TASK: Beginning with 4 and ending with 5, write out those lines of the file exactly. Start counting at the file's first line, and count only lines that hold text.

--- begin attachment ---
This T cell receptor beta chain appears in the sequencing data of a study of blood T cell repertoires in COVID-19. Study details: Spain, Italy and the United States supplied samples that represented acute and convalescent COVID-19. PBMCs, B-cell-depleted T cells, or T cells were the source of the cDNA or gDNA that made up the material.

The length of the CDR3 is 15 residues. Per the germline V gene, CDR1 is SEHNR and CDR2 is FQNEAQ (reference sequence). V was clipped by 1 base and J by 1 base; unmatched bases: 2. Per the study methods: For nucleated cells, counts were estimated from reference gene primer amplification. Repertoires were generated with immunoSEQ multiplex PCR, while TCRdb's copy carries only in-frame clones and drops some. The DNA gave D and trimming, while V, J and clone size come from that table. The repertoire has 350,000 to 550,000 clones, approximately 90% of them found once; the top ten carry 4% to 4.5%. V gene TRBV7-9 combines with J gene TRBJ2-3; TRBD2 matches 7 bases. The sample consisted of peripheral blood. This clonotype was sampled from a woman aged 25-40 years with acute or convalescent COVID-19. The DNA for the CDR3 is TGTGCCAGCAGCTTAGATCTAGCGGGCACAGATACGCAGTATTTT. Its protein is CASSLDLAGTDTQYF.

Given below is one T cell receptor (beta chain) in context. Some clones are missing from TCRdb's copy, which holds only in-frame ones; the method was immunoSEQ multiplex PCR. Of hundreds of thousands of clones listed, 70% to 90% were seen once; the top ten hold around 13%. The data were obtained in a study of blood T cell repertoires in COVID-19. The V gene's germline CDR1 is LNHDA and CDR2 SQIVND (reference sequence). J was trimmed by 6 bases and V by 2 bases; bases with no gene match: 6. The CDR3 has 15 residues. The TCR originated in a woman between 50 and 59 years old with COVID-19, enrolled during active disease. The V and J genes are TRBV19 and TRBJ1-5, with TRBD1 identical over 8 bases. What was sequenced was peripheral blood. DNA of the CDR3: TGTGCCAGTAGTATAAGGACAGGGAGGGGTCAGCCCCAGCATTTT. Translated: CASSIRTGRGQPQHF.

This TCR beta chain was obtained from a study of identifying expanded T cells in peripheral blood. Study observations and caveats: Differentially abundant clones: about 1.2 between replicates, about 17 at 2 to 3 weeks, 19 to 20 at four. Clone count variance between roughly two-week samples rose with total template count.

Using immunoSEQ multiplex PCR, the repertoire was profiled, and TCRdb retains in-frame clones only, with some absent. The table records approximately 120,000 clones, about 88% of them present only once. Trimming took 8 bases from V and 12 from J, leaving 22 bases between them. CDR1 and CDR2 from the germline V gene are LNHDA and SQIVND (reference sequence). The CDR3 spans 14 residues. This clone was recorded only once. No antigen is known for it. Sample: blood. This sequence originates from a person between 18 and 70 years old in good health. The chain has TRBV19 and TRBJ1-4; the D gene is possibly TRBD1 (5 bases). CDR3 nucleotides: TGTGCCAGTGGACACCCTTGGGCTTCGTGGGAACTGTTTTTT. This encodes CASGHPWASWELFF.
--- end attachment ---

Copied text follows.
This TCR beta chain was obtained from a study of identifying expanded T cells in peripheral blood. Study observations and caveats: Differentially abundant clones: about 1.2 between replicates, about 17 at 2 to 3 weeks, 19 to 20 at four. Clone count variance between roughly two-week samples rose with total template count.

Using immunoSEQ multiplex PCR, the repertoire was profiled, and TCRdb retains in-frame clones only, with some absent. The table records approximately 120,000 clones, about 88% of them present only once. Trimming took 8 bases from V and 12 from J, leaving 22 bases between them. CDR1 and CDR2 from the germline V gene are LNHDA and SQIVND (reference sequence). The CDR3 spans 14 residues. This clone was recorded only once. No antigen is known for it. Sample: blood. This sequence originates from a person between 18 and 70 years old in good health. The chain has TRBV19 and TRBJ1-4; the D gene is possibly TRBD1 (5 bases). CDR3 nucleotides: TGTGCCAGTGGACACCCTTGGGCTTCGTGGGAACTGTTTTTT. This encodes CASGHPWASWELFF.